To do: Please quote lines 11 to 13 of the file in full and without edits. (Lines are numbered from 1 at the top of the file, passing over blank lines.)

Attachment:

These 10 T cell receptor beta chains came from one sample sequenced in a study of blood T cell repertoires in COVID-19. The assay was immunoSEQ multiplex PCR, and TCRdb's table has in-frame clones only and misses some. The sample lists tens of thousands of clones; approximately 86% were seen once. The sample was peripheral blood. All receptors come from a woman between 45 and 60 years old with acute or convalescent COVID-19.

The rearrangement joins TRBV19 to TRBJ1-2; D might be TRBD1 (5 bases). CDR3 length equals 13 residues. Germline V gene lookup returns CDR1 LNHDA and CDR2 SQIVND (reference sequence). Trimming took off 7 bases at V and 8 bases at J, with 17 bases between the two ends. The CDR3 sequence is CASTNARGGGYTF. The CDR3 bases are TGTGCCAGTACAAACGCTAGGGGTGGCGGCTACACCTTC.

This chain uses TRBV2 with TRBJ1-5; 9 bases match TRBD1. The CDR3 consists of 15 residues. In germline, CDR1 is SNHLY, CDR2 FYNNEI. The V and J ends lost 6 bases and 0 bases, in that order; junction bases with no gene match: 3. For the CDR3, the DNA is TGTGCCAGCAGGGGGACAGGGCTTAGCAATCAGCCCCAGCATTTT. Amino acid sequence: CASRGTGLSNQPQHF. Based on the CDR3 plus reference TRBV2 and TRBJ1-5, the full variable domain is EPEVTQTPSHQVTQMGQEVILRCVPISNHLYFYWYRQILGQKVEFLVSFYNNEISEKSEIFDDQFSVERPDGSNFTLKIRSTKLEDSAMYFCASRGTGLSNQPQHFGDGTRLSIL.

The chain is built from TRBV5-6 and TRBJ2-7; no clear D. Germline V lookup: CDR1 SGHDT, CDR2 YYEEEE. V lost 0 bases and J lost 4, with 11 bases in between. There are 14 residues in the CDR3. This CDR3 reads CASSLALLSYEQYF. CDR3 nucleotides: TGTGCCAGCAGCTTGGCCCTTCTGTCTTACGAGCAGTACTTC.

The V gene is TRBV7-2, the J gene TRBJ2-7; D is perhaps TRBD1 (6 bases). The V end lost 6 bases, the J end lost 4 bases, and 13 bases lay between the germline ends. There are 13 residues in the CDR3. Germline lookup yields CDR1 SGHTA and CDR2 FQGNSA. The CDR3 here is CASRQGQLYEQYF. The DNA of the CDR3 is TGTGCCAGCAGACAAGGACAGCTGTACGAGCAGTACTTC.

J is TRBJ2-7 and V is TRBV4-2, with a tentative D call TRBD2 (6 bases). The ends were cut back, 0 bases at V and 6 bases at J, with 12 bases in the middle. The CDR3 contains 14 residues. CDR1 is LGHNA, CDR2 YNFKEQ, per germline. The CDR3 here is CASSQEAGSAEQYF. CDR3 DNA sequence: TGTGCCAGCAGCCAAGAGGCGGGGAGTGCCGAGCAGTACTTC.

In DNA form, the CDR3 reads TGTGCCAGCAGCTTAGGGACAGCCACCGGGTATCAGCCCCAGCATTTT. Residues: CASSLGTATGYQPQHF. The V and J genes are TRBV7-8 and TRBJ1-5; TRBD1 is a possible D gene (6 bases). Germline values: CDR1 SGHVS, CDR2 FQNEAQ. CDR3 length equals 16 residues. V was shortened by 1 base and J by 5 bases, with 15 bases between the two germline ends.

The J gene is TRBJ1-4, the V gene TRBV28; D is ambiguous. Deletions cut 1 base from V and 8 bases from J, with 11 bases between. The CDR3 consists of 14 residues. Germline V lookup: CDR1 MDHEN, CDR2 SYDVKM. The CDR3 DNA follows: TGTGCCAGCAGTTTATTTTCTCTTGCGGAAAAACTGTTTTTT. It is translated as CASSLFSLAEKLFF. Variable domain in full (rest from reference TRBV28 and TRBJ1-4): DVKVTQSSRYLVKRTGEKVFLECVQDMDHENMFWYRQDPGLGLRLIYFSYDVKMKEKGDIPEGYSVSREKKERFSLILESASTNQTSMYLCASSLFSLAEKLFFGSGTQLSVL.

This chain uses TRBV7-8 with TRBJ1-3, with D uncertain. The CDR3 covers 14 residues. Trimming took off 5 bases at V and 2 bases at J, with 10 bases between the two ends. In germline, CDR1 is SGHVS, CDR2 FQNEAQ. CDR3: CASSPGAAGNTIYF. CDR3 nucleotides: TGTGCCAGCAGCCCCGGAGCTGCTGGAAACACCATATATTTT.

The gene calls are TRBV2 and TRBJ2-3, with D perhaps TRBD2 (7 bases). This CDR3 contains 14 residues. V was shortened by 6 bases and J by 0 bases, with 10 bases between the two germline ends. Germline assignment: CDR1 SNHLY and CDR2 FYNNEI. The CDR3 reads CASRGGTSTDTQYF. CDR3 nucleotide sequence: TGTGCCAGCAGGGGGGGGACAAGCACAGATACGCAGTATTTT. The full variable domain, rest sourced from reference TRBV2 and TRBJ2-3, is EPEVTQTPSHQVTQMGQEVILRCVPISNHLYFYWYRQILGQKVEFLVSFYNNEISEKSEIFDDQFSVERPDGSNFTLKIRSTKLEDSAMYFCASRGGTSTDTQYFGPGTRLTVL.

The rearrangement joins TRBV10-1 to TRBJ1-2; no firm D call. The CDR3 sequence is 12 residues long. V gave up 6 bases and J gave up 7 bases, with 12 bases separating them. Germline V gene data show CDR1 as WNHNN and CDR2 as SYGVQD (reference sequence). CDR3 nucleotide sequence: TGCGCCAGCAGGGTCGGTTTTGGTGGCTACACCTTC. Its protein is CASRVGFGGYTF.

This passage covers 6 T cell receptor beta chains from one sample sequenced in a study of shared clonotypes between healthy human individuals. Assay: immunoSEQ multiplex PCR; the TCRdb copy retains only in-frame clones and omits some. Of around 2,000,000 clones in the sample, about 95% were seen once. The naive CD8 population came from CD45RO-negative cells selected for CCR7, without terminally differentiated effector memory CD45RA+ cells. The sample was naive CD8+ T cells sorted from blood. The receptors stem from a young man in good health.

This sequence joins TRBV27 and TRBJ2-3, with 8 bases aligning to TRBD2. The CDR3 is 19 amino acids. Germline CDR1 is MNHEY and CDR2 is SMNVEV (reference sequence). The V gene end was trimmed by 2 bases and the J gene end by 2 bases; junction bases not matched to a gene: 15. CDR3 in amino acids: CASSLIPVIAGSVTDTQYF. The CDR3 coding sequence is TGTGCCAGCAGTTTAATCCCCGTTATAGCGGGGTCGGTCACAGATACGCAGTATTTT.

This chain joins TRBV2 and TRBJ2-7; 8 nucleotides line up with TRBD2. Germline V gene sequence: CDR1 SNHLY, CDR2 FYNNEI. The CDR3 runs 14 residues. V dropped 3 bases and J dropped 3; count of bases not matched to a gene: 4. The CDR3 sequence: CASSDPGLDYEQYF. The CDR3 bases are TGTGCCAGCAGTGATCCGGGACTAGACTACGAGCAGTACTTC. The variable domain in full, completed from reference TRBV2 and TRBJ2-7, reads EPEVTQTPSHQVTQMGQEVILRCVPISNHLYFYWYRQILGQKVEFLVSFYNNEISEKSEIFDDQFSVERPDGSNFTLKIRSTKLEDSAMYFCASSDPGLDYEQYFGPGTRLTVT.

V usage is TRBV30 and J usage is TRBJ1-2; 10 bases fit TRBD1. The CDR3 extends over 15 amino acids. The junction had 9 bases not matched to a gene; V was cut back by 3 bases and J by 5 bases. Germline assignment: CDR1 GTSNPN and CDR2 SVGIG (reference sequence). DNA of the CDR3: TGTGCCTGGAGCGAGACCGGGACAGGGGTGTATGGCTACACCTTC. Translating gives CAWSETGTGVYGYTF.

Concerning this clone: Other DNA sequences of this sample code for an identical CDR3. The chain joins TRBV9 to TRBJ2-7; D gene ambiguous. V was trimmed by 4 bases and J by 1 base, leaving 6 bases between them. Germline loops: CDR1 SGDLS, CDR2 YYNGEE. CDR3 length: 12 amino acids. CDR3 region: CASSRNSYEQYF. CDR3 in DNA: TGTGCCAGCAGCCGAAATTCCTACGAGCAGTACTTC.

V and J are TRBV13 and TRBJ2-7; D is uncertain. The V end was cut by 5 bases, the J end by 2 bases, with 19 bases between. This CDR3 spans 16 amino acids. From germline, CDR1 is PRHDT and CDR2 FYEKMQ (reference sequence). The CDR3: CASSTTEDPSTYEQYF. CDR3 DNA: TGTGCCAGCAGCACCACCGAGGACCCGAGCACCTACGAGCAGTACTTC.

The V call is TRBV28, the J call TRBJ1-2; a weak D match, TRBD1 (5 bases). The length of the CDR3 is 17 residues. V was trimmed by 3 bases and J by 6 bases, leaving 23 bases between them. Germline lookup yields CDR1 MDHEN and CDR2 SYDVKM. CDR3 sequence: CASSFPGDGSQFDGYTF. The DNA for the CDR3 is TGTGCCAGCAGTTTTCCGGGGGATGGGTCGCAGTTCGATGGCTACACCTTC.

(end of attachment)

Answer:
The rearrangement joins TRBV10-1 to TRBJ1-2; no firm D call. The CDR3 sequence is 12 residues long. V gave up 6 bases and J gave up 7 bases, with 12 bases separating them. Germline V gene data show CDR1 as WNHNN and CDR2 as SYGVQD (reference sequence). CDR3 nucleotide sequence: TGCGCCAGCAGGGTCGGTTTTGGTGGCTACACCTTC. Its protein is CASRVGFGGYTF.

This passage covers 6 T cell receptor beta chains from one sample sequenced in a study of shared clonotypes between healthy human individuals. Assay: immunoSEQ multiplex PCR; the TCRdb copy retains only in-frame clones and omits some. Of around 2,000,000 clones in the sample, about 95% were seen once. The naive CD8 population came from CD45RO-negative cells selected for CCR7, without terminally differentiated effector memory CD45RA+ cells. The sample was naive CD8+ T cells sorted from blood. The receptors stem from a young man in good health.

This sequence joins TRBV27 and TRBJ2-3, with 8 bases aligning to TRBD2. The CDR3 is 19 amino acids. Germline CDR1 is MNHEY and CDR2 is SMNVEV (reference sequence). The V gene end was trimmed by 2 bases and the J gene end by 2 bases; junction bases not matched to a gene: 15. CDR3 in amino acids: CASSLIPVIAGSVTDTQYF. The CDR3 coding sequence is TGTGCCAGCAGTTTAATCCCCGTTATAGCGGGGTCGGTCACAGATACGCAGTATTTT.